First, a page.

Could the startup nation become a powerhouse for food-related startups, too? There are at least a few people who hope so, and they’re taking action to make it happen.
The Boston-based accelerator MassChallenge is partnering with Israel’s Strauss group to launch a food-focused accelerator program based in Israel. The program, drawing on Strauss’s food expertise and MassChallenge’s experience in nurturing young companies and ideas, plans to accept entrepreneurs from around the world with food-tech related ideas or startups, and help turn those ideas into full-fledged businesses.
If you’re new to the world of incubators and accelerators, let me explain: Accelerators help entrepreneurs with ideas or early-stage startups launch full-fledged businesses more quickly than they would without outside assistance. Help could come in the form of advisers, access to potential customers and to regulators, and funding, among others.
The food tech sector is underrepresented among startup companies, and part of the idea behind the program is to change that, says Amir Eldad, MassChallenge’s lead partner for international expansion.
There are two main benefits to the project, he explains. One is drawing more entrepreneurs and technologies to the Strauss Group in particular and the food sector in general. The other is to help craft Israel as a powerhouse in food technology with a global reach,” he says.
Strauss, for its part, is looking for an innovative way to compete against even larger multinationals such as Nestle, explains Dagan Eshel, innovation manager at Strauss and head of Alphastrauss, Strauss’ center for nurturing food technology.
“We thought, what is our competitive advantage? And the first thought that came to our mind is, we are Israeli,” he says, referring to Israel’s penchant for churning out startups.
No one in Israel — or abroad — is focusing on food tech to the full extent that Eshel believes possible. “There is no Silicon Valley for food. No one until now thought that food is a big enough arena… for making a food tech industry,” he says.
Hundreds if not thousands of food-related technologies are already in development in Israel, but there’s no one connecting the dots, pulling the entrepreneurs together and giving them the support that the high-tech industry has, for example, says Eshel. Israel’s entrepreneurial environment makes it a good place for a food tech focus, agree Eldad and Eshel.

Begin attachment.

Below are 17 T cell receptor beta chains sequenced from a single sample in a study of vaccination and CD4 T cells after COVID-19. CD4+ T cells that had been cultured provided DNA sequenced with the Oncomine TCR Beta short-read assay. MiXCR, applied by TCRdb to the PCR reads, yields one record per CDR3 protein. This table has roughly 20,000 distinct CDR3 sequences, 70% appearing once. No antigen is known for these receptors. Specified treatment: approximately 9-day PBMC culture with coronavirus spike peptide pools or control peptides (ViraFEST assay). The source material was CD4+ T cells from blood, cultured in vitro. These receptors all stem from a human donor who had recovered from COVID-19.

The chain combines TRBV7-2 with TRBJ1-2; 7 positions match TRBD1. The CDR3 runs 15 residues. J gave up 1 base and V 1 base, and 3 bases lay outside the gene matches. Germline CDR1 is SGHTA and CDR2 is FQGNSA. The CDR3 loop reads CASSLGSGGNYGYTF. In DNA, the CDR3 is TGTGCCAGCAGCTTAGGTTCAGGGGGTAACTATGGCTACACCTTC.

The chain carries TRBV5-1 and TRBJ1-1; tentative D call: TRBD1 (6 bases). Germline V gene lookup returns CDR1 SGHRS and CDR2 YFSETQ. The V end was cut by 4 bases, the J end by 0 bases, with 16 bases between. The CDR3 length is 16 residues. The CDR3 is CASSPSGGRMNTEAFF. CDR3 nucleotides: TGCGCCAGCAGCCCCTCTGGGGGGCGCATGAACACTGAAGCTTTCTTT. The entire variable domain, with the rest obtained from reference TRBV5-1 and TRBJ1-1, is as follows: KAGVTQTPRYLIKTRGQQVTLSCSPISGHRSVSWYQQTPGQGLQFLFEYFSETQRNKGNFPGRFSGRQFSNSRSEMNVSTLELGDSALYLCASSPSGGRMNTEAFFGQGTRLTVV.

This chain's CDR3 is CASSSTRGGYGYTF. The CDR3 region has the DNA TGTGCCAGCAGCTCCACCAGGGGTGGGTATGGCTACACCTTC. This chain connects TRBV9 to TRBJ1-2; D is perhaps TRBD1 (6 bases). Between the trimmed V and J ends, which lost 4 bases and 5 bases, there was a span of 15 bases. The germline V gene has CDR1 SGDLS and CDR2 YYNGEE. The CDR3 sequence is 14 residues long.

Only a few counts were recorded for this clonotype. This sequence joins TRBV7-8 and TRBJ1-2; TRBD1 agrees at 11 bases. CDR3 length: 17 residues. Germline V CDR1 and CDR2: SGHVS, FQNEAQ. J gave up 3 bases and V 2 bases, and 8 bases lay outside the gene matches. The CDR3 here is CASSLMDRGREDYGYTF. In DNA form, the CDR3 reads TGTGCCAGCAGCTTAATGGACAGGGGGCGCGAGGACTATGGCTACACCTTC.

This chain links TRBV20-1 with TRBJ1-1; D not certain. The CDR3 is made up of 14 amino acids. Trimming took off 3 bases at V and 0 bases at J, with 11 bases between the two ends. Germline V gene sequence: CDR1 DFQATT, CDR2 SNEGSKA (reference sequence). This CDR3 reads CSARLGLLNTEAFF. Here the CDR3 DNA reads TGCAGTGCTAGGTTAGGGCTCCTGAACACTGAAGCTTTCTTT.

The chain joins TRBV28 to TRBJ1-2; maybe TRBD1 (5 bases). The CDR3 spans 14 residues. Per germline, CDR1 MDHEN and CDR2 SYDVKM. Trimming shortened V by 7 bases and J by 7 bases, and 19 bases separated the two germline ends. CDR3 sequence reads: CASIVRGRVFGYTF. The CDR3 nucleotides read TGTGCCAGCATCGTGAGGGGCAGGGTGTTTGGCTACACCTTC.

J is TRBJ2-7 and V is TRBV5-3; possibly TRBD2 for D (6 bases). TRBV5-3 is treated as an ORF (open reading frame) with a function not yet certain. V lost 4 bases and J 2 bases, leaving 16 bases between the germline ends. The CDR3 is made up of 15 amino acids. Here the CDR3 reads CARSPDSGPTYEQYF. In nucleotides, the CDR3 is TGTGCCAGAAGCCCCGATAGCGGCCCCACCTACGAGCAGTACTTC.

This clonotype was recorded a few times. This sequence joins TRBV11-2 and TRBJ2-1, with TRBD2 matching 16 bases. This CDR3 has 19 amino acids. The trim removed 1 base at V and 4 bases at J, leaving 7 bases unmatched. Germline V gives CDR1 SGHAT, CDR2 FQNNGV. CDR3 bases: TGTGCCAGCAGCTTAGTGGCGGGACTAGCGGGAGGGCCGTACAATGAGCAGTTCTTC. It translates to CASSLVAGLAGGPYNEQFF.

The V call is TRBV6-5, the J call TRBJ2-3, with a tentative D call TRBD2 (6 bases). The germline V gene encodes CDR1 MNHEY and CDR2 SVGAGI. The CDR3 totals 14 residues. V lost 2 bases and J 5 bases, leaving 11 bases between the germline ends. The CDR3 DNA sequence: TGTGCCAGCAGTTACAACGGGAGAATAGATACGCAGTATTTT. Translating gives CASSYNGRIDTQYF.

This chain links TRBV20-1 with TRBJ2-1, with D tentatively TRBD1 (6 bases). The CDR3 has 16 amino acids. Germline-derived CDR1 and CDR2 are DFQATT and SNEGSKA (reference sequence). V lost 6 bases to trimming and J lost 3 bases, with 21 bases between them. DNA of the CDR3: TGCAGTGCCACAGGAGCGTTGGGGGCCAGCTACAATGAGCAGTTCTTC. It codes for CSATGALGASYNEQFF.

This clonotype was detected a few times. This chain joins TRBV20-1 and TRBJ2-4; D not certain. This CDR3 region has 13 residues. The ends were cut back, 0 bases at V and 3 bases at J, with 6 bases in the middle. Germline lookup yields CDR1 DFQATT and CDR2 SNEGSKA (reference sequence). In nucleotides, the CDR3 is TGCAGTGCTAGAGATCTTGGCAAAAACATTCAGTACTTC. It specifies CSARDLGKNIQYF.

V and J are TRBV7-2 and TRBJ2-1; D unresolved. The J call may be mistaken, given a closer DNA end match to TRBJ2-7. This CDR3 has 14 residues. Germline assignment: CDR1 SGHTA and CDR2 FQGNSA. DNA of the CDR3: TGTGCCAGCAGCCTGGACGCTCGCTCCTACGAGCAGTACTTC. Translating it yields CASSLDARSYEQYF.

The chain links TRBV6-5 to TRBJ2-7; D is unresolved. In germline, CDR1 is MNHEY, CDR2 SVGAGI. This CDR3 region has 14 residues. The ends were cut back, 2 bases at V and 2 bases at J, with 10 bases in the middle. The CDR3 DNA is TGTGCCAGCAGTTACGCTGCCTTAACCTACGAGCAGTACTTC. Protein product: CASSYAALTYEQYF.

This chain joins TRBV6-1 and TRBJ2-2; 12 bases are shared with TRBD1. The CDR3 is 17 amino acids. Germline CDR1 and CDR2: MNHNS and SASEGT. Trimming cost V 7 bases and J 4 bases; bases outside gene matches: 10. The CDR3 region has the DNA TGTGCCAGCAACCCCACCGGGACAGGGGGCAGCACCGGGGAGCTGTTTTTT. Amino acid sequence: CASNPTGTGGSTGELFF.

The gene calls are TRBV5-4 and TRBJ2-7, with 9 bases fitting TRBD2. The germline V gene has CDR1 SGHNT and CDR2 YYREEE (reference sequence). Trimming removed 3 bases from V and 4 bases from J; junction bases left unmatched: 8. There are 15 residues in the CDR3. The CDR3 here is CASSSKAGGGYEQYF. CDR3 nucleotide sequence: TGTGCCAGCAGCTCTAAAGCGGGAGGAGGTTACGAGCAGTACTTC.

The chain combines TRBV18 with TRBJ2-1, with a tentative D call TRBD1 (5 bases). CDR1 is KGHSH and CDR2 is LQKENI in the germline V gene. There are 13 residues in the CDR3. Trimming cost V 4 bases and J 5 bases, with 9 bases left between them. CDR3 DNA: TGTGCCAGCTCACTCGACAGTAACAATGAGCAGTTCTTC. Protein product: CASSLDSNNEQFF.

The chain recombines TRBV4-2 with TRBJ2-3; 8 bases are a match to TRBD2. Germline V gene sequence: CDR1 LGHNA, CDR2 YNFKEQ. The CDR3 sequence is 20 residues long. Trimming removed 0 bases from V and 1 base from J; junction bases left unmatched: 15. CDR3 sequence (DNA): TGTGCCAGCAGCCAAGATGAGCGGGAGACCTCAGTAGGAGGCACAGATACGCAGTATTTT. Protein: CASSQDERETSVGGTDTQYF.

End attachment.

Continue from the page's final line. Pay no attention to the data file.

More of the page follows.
“Outside of the U.S., Israel is the place where there is a complete and very strong entrepreneurial ecosystem,” says Eldad. MassChallenge, which bills itself as the world’s largest startup accelerator, has been running an annual program for four years now. This year, 1,200 applications were submitted and ultimately 128 were accepted.
The food-focused accelerator is just one of MassChallenge’s attempts to focus on specific fields, notes Eldad. It’s too early to discuss specifics as to how the program will work, since the partnership was just announced, but the partners plan to have it up and running by 2014.
The project will take a broad approach to food technology. Food production goes beyond the food itself, explains Eshel — it necessitates technologies that touch on infrastructure, raw ingredients, packaging and more, he notes. As an example of the type of innovation he hopes to see in the accelerator program, he cites the example of a medical technology startup whose product could be used to identify foreign items in food.
The technologies developed by the accelerator won’t directly benefit either MassChallenge or Strauss. MassChallenge charges only a small fee for registration and takes no equity from participants, notes Eldad, while Eshel says his company is looking toward the long term.
“We want to create a community,” says Eshel.” We are looking 10 years into the future. If we could accelerate this community of food tech, it would be good for you, good for Israel and good for Strauss.”